Category: Pacific Northwest

“Yeah, but once you leave Portland, the people get weird.” I’ve heard that so many times (oddly enough, considering the “Keep Portland Weird” mantra), and I’ve found it to be almost entirely untrue. Except for that one town I drove through on a roundabout way home from the coast this summer (Brickerville? Rainrock? Deadwood? I don’t remember. But that place really was weird.)

This is downtown Mitchell (pictured) in Eastern Oregon. It’s the closest place to get a hotel room if you’re visiting the John Day Fossil Beds National Monument (which, thanks to its rock formations and all the three-toed horse and short-faced dog fossils is weird.) Mitchell itself, however, is just like any other small American town, except, I guess, for the boarded up old cafes, the caged 800-pound bear at the town’s only gas station (”pump stop” would be a better description) and the fact that most of the people left in the area are unemployed, which, come to think of it, is probably not that weird at all these days. Other than these minor details, Mitchell is a normal everyday little town. Continue reading »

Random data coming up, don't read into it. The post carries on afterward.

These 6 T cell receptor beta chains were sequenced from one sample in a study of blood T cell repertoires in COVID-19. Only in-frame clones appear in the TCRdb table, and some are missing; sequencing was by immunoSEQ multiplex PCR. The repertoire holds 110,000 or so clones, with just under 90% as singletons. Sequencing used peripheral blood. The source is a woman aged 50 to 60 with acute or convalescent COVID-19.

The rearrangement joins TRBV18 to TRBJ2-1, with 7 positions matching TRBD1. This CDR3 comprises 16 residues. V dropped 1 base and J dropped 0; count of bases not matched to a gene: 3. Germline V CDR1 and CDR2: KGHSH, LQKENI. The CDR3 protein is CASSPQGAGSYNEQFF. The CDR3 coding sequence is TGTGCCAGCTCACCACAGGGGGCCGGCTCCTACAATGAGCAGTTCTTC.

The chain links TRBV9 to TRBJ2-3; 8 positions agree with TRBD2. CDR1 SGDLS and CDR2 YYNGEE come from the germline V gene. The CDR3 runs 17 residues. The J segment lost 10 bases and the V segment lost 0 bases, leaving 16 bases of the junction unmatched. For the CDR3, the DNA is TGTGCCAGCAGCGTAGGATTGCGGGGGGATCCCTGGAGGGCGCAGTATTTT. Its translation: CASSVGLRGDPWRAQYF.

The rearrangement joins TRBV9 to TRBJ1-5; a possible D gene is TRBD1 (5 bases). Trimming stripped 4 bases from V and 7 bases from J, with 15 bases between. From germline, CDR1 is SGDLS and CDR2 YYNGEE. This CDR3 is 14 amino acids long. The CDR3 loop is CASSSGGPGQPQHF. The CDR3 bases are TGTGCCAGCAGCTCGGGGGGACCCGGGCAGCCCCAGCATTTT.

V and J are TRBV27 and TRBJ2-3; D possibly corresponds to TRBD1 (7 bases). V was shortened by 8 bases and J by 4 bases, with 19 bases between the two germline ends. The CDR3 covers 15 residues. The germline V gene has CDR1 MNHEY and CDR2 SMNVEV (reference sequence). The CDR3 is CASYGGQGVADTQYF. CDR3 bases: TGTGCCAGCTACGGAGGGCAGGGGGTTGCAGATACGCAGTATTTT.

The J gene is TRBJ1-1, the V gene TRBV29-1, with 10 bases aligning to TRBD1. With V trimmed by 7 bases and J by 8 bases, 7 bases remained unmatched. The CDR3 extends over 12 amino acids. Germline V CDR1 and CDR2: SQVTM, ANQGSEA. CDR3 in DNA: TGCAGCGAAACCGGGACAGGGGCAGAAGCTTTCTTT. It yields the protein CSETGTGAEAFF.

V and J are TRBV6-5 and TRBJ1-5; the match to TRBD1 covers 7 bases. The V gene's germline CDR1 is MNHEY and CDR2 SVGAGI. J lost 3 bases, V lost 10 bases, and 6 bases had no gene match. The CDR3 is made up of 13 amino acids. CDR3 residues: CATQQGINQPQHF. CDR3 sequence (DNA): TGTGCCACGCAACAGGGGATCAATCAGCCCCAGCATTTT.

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Travelers in the Pacific Northwest have many options for superb outdoors experiences, but an unusual one that seems to be catching on is positively, uh, radiant. Hugo Martin in the Los Angeles Times reports on the growing numbers of kayakers and jet-boat tourists cruising the Columbia River past the Hanford Reach in Hanford, Washington, America’s most contaminated nuclear site. Soon the reactor that produced the plutonium for the bomb dropped on Nagasaki, Japan in World War II may be designated a historic landmark and open for tours. I wonder if you’ll need to wear a lead suit?

(Via LA Times’s Daily Travel & Deal Blog)

Leave a Comment | Filed Under Canoe/Kayak, Pacific Northwest, United States